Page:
The best vegetarian stuffed acorn squash? It’s roasted until tender and draped in a fall-scented stuffing of rice, pecans, and herbs.
Ready for the best stuffed acorn squash recipe? Alex and I have made many acorn squash recipes in our day. And this one is our absolute favorite. The creamy squash is roasted until tender, then it’s draped in a toasted pecan rice stuffing that makes your kitchen smell like a fall paradise! You know that scent of onions, celery and leeks cooking in butter? Well, this recipe delivers it in spades. It’s vegetarian, easily made vegan, and naturally gluten-free, so it works for all sorts of eaters. Even better: it’s seriously crowd pleasing. Everyone we’ve served it to becomes a believer…and then immediately asks for the recipe.
Got an Instant Pot? Try our Instant Pot Acorn Squash.
Tips on how to cut acorn squash
The hardest part about stuffed acorn squash? Cutting it! Acorn squash are infamously tough and can be difficult to cut open. To avoid fear of this small and mighty squash, here’s a little crash course on how to cut it:
- Microwave it first (optional, but effective). If you’d like, you can microwave your acorn squash for about 3 minutes prior to cutting it. This softens the skin and flesh so that it’s easier to pierce. It’s not required, but it’s helpful, especially if you’re nervous about your knife skills.
- Use a large chef’s knife. It’s time for the big guns! Pull out your largest, sharpest knife for the job.
- Find a groove and cut half first. Don’t try to cut through the stem! Find a groove on one side of the squash, then put your knife into that and cut about halfway around the squash. Curl back your fingers and keep them out of the way.
- Cut the other side, then pop it apart. Cut around the tip of the squash and then the squash around to cut up the other side in the same way. Then pull it apart with your hands! Voila.
At this point, you can leave the squash as a half, or cut it into wedges, then scoop out the seeds. We like to serve our acorn squash cut into wedges because it makes it easier to eat.
How to roast acorn squash
Once you’ve mastered how to cut the acorn squash, roasting it is a breeze! The method is the same whether you choose to leave it in halves, or cut it into wedges as we’ve shown here.
- Preheat to 450 degrees. A hot oven makes for the best roasting: it leaves the squash tender and almost caramelized.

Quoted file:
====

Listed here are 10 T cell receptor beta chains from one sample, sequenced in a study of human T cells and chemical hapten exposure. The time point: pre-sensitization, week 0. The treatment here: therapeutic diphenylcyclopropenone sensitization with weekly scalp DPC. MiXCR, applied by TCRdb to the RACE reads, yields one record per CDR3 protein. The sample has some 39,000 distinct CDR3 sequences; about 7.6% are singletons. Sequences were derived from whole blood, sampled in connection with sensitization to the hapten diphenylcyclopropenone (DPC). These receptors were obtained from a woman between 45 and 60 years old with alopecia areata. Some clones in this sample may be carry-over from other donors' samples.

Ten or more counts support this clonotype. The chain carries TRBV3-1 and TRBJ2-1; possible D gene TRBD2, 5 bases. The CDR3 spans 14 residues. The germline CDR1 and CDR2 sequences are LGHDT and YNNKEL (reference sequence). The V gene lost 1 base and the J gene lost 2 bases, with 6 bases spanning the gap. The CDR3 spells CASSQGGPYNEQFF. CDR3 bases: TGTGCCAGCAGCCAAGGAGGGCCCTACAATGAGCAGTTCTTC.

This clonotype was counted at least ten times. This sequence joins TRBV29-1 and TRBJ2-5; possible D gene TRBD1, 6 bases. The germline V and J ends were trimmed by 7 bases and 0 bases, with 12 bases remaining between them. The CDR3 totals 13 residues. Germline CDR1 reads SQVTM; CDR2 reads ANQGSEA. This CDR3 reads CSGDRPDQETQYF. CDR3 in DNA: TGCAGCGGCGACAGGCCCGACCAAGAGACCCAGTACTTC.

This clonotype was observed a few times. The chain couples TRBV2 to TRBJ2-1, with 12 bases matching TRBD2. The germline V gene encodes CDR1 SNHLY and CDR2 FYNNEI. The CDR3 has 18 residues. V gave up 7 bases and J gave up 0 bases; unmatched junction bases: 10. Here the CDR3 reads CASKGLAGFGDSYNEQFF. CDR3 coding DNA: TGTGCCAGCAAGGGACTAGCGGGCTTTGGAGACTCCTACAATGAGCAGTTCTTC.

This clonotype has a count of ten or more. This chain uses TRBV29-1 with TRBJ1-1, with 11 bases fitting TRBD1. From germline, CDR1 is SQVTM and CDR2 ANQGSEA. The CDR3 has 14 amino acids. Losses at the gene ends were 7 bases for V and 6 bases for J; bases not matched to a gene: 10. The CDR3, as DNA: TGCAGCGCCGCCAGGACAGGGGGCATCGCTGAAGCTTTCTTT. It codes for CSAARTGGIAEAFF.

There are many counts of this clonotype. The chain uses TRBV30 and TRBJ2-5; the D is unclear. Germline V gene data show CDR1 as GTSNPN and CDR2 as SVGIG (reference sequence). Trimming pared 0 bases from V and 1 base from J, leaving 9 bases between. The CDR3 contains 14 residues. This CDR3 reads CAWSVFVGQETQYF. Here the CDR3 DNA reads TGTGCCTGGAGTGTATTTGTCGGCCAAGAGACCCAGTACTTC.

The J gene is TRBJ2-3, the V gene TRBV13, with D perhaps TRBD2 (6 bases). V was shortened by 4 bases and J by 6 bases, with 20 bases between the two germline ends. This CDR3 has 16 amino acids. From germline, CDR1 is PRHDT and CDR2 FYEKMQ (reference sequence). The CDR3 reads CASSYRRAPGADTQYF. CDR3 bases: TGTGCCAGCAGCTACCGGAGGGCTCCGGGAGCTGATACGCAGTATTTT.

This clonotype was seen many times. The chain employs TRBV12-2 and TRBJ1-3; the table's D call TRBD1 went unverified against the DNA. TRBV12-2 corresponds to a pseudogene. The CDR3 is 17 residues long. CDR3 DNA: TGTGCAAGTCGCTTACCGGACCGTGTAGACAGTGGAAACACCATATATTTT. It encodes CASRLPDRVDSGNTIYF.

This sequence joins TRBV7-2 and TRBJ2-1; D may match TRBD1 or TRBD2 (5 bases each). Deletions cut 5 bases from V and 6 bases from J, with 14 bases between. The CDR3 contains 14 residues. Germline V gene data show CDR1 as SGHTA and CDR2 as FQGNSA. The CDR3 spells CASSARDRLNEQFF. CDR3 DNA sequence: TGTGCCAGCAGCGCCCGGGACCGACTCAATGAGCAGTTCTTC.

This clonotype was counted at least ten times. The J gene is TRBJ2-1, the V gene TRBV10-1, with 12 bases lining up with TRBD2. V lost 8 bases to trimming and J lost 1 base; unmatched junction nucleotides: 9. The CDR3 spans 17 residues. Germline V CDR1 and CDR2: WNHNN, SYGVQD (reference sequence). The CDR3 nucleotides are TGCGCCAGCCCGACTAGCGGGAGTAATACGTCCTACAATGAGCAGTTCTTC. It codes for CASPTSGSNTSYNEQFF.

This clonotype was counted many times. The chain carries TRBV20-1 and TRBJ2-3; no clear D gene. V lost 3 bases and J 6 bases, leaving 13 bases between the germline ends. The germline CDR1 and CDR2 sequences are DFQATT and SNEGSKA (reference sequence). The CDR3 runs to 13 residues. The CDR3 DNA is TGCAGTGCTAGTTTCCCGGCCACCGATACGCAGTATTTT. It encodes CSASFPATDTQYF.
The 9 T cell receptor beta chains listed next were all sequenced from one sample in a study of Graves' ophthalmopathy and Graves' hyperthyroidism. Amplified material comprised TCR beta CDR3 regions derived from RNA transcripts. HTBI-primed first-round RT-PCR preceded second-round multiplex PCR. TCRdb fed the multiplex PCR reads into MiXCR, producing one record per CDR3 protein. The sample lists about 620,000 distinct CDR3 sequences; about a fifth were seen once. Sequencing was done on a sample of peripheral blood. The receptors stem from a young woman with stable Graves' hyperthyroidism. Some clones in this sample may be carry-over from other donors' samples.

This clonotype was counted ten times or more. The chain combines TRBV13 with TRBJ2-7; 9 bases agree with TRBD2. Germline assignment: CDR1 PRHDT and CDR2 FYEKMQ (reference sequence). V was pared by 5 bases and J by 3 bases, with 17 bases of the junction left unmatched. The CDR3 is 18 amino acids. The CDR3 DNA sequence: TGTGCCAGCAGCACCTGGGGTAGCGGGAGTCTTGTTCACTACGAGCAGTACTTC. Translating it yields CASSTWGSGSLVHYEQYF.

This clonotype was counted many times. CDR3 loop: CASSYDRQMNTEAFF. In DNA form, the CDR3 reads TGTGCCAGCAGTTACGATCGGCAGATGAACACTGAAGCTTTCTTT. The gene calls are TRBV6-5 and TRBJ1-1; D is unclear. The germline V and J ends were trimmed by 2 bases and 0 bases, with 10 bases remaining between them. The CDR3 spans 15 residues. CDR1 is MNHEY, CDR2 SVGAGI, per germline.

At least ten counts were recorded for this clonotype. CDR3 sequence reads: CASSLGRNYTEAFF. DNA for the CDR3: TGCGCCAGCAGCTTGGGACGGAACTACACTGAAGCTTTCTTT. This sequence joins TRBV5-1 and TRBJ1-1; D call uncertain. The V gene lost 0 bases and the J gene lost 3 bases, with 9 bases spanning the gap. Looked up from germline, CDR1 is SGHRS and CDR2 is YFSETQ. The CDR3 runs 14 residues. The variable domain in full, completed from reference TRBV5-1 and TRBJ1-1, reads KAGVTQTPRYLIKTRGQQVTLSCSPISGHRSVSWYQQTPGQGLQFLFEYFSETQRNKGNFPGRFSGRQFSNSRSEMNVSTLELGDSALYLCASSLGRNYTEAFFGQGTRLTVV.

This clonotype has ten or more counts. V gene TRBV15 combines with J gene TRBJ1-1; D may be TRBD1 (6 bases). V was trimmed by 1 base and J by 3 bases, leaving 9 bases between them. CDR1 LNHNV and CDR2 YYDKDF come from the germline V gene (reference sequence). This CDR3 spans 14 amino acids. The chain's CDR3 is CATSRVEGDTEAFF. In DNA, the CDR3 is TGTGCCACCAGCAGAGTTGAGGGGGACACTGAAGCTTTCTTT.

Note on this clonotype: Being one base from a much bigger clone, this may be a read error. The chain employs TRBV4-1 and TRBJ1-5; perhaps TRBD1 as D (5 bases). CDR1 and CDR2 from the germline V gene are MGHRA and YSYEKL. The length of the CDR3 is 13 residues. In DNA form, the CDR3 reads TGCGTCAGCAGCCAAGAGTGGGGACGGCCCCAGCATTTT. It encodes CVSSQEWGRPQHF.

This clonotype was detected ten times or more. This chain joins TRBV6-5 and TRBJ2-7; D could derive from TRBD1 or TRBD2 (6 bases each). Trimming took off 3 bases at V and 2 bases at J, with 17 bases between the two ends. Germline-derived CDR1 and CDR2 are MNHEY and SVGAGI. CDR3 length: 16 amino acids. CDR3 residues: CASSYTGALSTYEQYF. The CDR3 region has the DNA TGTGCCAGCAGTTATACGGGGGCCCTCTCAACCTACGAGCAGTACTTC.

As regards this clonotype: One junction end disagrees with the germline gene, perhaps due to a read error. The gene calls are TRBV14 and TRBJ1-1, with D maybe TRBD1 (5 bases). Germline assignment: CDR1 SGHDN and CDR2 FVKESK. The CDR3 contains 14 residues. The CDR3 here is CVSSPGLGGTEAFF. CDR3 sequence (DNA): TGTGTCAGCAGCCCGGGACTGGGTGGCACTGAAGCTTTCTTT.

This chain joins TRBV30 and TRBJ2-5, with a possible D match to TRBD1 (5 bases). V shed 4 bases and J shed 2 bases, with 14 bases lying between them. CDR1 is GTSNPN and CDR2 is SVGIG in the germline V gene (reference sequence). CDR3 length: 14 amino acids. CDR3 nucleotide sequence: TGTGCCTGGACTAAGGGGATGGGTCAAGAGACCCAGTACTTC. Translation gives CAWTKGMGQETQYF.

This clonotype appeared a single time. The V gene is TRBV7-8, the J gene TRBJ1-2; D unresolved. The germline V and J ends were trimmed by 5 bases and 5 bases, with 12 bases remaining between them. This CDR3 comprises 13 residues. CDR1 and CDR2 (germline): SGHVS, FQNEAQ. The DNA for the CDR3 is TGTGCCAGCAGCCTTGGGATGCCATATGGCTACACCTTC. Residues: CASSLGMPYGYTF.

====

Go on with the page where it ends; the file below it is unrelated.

- Drizzle with olive oil and sprinkle with kosher salt. This is all you need for great seasoning. Place the squash cut side down on a parchment-lined baking sheet.
- Roast until tender, about 35 to 40 minutes. The exact timing depends on the squash, so make sure to check with a fork to see when it is tender.
Did you know you can eat the skin too? After roasting, the skin becomes more tender and is easier to eat. You can use these instructions anytime you want to make roasted acorn squash. But if you want stuffed acorn squash…well, keep reading!
How to make stuffed acorn squash
After cutting and roasting the squash (above), what’s left but the stuffing? As we noted above, if you’d like a more traditional “stuffed” look, you can leave the acorn squash in halves. However, we like to cut it into wedges as shown above. It’s easier to eat — and serve too. Sometimes a half of a squash can really overwhelm a plate, so wedges make portioning easier.
Now: this rice and pecan stuffing truly makes your kitchen smell like fall paradise! The onion, celery, garlic, and herbs combine into something heavenly. Add to that the crunch and rich flavor of buttery pecans, and you’ll find yourself sneaking bites of the stuffing alone. This recipe is perfect for a cozy fall dinner, or even a vegetarian Thanksgiving main dish.
Here are the basic steps for how to make stuffed acorn squash (see the full recipe below):
- Roast the squash (see above).
- Make the rice: Add the rice to a pot and simmer for about 15 to 20 minutes until tender. Then stir in dried sage and salt.
- Prepare the stuffing: Make the stuffing while you wait for the rice to cook: saute onion, celery, and garlic, add thyme and oregano. When the rice is done, stir it in along with the toasted pecans and butter (or olive oil for vegan).